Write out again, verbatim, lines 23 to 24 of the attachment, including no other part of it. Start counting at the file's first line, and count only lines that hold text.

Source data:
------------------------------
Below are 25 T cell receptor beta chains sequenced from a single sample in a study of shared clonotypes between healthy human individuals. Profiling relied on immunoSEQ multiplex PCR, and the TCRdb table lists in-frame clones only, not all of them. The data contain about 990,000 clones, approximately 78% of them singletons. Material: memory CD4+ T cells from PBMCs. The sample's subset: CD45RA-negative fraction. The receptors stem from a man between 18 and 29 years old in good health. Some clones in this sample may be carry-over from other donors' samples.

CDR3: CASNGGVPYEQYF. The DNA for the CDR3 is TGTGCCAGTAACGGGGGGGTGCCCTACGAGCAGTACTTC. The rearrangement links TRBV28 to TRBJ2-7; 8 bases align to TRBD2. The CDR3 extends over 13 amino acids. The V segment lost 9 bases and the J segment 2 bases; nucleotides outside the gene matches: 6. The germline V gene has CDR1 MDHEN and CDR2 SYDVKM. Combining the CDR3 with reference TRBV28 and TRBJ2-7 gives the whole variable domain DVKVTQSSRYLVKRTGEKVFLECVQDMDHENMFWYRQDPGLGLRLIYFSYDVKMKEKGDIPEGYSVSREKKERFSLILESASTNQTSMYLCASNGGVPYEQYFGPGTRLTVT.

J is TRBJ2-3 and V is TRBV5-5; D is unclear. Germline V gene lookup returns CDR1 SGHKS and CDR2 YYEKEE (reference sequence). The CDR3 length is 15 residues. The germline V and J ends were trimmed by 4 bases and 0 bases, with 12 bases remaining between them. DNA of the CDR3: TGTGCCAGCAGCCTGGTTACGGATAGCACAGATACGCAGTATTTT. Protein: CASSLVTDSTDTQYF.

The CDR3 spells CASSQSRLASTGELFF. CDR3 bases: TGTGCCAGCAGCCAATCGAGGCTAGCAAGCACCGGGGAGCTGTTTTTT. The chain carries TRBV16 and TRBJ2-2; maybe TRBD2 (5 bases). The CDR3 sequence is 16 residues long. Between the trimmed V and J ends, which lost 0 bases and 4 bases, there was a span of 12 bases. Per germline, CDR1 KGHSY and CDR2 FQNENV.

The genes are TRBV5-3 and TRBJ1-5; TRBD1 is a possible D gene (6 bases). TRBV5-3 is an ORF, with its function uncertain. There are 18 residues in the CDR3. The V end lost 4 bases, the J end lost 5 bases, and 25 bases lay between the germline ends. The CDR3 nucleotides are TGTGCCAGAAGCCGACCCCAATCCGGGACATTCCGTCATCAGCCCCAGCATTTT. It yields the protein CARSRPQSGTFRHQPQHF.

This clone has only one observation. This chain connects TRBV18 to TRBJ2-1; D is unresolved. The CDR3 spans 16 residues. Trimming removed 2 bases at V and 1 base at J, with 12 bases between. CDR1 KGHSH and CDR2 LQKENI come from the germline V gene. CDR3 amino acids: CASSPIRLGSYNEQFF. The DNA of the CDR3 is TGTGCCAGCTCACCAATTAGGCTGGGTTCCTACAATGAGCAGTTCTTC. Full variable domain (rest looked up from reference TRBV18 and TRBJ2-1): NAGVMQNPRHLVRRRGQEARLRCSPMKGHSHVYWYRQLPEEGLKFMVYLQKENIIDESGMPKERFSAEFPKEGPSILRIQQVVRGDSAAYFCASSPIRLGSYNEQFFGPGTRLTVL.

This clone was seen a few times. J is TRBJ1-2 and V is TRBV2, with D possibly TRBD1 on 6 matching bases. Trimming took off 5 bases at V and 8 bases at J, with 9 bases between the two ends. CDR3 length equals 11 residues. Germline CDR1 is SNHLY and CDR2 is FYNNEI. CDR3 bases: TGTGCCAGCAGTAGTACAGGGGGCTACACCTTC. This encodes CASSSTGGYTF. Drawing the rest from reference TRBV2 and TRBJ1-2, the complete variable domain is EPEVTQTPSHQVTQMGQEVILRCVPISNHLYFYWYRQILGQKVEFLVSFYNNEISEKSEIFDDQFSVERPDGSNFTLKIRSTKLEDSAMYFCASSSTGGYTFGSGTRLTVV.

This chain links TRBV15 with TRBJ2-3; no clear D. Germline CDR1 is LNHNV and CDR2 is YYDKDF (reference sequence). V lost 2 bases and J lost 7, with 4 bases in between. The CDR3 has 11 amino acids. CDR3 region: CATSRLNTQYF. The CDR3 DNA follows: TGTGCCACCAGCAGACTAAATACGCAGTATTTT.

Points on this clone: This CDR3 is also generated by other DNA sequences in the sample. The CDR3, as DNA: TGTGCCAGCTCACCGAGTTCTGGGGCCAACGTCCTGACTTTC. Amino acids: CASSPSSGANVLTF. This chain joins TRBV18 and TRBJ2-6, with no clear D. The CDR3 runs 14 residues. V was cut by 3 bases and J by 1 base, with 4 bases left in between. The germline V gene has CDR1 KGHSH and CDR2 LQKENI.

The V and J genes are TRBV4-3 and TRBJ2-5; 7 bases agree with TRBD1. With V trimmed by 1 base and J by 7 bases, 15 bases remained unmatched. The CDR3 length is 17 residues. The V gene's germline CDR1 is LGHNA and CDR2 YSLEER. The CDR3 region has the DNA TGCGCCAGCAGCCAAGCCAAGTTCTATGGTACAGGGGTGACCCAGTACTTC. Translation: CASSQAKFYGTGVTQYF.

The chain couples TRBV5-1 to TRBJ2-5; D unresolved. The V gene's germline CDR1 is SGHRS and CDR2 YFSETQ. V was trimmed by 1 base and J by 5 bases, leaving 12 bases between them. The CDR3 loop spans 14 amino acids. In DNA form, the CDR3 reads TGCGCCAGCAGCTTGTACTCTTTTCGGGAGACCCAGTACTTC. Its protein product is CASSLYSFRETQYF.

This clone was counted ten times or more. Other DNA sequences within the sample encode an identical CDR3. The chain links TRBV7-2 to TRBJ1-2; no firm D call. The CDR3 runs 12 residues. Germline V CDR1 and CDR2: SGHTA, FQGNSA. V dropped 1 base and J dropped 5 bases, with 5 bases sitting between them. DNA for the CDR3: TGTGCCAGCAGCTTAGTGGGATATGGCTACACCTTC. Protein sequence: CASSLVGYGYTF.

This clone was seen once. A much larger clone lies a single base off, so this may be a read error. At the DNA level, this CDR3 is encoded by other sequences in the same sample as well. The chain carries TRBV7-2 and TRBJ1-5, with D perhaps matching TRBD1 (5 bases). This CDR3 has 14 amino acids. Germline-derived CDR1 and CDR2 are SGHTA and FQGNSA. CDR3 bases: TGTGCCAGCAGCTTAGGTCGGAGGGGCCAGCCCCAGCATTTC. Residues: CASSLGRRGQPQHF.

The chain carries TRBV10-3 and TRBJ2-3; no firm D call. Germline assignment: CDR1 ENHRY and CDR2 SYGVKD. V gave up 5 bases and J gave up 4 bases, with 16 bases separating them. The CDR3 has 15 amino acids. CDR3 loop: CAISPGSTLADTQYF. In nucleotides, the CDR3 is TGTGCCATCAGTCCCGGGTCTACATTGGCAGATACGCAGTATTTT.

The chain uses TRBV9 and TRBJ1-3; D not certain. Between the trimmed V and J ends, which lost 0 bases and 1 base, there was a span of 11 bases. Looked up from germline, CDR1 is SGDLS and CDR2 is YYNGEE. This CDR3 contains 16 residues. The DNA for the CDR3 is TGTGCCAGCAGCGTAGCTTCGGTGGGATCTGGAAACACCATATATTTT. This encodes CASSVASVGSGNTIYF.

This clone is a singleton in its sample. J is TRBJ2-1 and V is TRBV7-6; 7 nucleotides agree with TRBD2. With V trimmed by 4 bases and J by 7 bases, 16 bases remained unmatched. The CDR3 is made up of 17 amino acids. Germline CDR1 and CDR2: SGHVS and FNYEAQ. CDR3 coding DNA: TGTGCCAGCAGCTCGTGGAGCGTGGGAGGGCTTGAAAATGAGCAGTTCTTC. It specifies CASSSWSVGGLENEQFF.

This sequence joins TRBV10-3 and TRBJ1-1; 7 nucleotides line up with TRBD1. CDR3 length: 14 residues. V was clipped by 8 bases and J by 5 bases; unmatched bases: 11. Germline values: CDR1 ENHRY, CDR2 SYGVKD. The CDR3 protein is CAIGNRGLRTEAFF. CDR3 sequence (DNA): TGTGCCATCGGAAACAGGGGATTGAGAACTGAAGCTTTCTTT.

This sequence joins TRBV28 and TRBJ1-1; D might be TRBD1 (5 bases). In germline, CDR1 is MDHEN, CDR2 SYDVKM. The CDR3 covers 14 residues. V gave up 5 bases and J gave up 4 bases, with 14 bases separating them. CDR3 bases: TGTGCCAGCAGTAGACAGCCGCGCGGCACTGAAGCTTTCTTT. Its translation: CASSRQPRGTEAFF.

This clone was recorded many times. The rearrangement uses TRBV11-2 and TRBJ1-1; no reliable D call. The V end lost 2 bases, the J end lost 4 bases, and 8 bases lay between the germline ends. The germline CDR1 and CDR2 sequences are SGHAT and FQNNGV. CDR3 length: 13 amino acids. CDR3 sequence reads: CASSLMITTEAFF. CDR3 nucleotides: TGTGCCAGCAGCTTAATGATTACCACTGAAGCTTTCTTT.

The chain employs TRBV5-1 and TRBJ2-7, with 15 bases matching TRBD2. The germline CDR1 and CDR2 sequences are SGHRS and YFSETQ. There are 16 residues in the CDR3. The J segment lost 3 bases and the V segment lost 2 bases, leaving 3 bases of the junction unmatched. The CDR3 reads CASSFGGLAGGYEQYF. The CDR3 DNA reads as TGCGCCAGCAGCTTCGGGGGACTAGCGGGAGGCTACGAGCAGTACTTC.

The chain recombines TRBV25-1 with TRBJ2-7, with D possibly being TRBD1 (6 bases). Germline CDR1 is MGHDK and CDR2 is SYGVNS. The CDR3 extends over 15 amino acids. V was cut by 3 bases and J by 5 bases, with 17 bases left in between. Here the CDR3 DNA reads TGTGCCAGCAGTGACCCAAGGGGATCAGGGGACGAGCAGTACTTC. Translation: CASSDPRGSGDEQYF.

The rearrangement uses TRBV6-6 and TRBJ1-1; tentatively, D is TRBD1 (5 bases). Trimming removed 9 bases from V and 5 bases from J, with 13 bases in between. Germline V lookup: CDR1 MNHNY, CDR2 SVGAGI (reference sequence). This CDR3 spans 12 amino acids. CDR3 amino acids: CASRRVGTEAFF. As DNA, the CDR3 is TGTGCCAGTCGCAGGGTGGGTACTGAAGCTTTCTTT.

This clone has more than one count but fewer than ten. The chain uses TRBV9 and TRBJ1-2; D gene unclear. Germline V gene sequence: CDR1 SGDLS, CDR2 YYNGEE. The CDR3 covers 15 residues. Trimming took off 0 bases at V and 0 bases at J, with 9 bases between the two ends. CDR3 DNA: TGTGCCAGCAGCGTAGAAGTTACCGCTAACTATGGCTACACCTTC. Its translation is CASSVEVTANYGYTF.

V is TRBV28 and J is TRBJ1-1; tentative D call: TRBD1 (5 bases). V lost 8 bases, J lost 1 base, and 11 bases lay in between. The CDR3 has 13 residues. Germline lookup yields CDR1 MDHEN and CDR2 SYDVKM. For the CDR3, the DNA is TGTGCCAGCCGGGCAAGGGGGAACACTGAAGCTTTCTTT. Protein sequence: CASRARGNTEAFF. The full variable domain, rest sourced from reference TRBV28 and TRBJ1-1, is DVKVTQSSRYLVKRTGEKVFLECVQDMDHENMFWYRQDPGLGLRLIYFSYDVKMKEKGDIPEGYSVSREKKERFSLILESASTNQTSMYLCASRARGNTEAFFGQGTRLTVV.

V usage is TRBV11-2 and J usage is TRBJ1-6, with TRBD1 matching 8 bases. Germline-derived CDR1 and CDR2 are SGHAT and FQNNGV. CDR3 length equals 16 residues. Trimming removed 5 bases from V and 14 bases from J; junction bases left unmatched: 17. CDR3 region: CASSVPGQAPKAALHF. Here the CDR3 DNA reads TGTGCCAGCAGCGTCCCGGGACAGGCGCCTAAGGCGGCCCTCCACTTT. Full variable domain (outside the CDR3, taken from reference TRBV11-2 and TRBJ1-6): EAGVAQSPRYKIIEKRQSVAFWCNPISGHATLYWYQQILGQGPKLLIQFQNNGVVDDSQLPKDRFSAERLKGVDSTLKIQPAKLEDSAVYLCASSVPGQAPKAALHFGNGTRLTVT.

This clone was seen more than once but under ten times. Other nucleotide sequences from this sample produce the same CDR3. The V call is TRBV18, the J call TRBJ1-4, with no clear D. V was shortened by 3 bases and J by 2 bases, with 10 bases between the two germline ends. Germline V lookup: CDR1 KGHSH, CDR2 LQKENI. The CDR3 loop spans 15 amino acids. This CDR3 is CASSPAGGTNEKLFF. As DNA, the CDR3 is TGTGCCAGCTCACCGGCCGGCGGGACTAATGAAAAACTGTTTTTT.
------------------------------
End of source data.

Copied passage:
This clone has more than one count but fewer than ten. The chain uses TRBV9 and TRBJ1-2; D gene unclear. Germline V gene sequence: CDR1 SGDLS, CDR2 YYNGEE. The CDR3 covers 15 residues. Trimming took off 0 bases at V and 0 bases at J, with 9 bases between the two ends. CDR3 DNA: TGTGCCAGCAGCGTAGAAGTTACCGCTAACTATGGCTACACCTTC. Its translation is CASSVEVTANYGYTF.

V is TRBV28 and J is TRBJ1-1; tentative D call: TRBD1 (5 bases). V lost 8 bases, J lost 1 base, and 11 bases lay in between. The CDR3 has 13 residues. Germline lookup yields CDR1 MDHEN and CDR2 SYDVKM. For the CDR3, the DNA is TGTGCCAGCCGGGCAAGGGGGAACACTGAAGCTTTCTTT. Protein sequence: CASRARGNTEAFF. The full variable domain, rest sourced from reference TRBV28 and TRBJ1-1, is DVKVTQSSRYLVKRTGEKVFLECVQDMDHENMFWYRQDPGLGLRLIYFSYDVKMKEKGDIPEGYSVSREKKERFSLILESASTNQTSMYLCASRARGNTEAFFGQGTRLTVV.